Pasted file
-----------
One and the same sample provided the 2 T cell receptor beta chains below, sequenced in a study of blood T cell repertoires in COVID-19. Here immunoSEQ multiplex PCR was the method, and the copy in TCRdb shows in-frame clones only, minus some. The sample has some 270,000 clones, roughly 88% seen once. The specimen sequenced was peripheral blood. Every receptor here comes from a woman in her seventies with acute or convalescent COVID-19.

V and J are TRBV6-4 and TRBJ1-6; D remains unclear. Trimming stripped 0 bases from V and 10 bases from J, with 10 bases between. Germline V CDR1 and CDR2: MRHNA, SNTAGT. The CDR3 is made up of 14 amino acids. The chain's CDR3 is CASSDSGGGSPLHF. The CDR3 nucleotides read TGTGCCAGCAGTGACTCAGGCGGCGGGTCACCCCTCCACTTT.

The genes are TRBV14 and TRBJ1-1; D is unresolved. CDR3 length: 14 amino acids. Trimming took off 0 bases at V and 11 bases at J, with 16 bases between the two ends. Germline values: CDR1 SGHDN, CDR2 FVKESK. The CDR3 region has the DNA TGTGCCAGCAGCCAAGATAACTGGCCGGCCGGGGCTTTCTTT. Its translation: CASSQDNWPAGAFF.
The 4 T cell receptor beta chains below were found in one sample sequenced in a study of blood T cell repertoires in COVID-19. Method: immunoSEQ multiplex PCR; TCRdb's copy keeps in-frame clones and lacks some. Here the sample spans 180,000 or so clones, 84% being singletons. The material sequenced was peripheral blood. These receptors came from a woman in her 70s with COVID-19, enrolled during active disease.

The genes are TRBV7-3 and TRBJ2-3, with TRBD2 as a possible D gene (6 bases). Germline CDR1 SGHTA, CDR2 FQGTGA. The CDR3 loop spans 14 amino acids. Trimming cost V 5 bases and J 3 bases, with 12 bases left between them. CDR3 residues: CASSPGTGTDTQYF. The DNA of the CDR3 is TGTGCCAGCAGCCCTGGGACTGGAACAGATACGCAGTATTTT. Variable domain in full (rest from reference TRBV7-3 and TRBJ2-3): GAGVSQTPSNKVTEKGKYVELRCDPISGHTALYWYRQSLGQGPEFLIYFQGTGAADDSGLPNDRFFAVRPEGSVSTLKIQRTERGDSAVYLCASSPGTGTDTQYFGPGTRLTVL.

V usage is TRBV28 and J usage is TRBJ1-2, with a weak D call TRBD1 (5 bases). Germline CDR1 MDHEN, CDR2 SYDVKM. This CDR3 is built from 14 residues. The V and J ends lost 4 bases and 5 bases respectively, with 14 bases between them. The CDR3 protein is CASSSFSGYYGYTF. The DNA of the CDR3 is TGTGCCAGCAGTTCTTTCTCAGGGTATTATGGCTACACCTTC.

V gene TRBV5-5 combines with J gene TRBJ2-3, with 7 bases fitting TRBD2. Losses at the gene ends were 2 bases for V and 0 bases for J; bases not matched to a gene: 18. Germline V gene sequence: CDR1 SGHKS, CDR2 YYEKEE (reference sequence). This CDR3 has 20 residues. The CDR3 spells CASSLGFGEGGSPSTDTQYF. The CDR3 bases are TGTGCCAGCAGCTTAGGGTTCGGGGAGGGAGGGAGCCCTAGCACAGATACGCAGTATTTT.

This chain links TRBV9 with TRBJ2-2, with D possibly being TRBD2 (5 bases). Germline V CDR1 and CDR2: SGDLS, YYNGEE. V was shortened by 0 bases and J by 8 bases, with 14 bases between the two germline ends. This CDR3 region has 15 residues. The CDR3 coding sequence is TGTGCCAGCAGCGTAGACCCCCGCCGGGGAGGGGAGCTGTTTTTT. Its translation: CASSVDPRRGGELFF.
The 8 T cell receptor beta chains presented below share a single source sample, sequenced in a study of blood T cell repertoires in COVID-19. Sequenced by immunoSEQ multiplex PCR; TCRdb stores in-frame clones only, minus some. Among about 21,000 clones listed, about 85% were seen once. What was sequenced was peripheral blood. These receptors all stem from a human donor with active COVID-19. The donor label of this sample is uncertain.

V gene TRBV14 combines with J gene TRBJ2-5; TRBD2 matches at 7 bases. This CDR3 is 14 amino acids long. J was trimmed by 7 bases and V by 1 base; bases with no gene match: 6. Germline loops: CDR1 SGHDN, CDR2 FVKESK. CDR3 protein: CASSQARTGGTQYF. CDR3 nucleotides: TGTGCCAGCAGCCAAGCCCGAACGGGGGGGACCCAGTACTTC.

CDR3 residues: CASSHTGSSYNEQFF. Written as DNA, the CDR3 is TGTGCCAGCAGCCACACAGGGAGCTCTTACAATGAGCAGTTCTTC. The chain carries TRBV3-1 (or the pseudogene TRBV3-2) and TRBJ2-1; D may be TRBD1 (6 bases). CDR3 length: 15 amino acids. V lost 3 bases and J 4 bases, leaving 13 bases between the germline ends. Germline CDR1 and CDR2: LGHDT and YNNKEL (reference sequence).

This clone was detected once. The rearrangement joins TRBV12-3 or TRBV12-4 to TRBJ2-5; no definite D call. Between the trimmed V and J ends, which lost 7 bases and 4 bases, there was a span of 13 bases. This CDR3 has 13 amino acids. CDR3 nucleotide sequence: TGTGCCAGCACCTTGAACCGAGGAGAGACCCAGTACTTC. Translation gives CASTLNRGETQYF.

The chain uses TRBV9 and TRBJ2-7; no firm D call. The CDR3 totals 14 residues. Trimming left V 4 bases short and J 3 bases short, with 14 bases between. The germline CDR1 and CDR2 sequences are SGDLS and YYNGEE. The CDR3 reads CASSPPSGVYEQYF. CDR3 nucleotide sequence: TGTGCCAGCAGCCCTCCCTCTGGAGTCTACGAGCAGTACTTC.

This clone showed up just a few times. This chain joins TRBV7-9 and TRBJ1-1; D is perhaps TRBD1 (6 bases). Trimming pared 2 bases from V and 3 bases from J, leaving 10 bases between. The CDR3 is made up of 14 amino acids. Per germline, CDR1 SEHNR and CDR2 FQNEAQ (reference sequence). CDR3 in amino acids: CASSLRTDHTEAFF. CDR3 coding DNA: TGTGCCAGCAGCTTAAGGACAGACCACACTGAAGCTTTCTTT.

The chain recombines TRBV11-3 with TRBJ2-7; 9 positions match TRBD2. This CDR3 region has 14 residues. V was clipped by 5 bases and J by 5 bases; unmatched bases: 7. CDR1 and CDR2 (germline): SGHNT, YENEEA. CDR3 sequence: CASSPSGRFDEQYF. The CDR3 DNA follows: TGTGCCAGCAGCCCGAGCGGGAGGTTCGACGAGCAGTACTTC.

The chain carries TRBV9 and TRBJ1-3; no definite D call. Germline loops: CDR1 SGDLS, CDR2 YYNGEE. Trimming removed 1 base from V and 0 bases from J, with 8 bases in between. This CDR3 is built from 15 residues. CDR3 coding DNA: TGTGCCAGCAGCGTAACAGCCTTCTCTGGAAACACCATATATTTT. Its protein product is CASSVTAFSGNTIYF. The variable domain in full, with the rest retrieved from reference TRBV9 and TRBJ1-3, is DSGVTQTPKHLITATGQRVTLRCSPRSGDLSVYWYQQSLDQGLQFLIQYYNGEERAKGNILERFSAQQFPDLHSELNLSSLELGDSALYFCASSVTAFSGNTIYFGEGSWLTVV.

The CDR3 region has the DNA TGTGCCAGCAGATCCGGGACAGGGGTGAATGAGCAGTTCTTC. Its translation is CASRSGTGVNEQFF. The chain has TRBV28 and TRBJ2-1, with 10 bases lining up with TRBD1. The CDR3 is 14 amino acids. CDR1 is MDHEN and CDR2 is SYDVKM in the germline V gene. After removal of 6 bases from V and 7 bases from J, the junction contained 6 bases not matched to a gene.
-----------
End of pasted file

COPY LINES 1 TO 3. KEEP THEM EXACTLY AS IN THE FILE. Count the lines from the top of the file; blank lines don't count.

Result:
One and the same sample provided the 2 T cell receptor beta chains below, sequenced in a study of blood T cell repertoires in COVID-19. Here immunoSEQ multiplex PCR was the method, and the copy in TCRdb shows in-frame clones only, minus some. The sample has some 270,000 clones, roughly 88% seen once. The specimen sequenced was peripheral blood. Every receptor here comes from a woman in her seventies with acute or convalescent COVID-19.

V and J are TRBV6-4 and TRBJ1-6; D remains unclear. Trimming stripped 0 bases from V and 10 bases from J, with 10 bases between. Germline V CDR1 and CDR2: MRHNA, SNTAGT. The CDR3 is made up of 14 amino acids. The chain's CDR3 is CASSDSGGGSPLHF. The CDR3 nucleotides read TGTGCCAGCAGTGACTCAGGCGGCGGGTCACCCCTCCACTTT.

The genes are TRBV14 and TRBJ1-1; D is unresolved. CDR3 length: 14 amino acids. Trimming took off 0 bases at V and 11 bases at J, with 16 bases between the two ends. Germline values: CDR1 SGHDN, CDR2 FVKESK. The CDR3 region has the DNA TGTGCCAGCAGCCAAGATAACTGGCCGGCCGGGGCTTTCTTT. Its translation: CASSQDNWPAGAFF.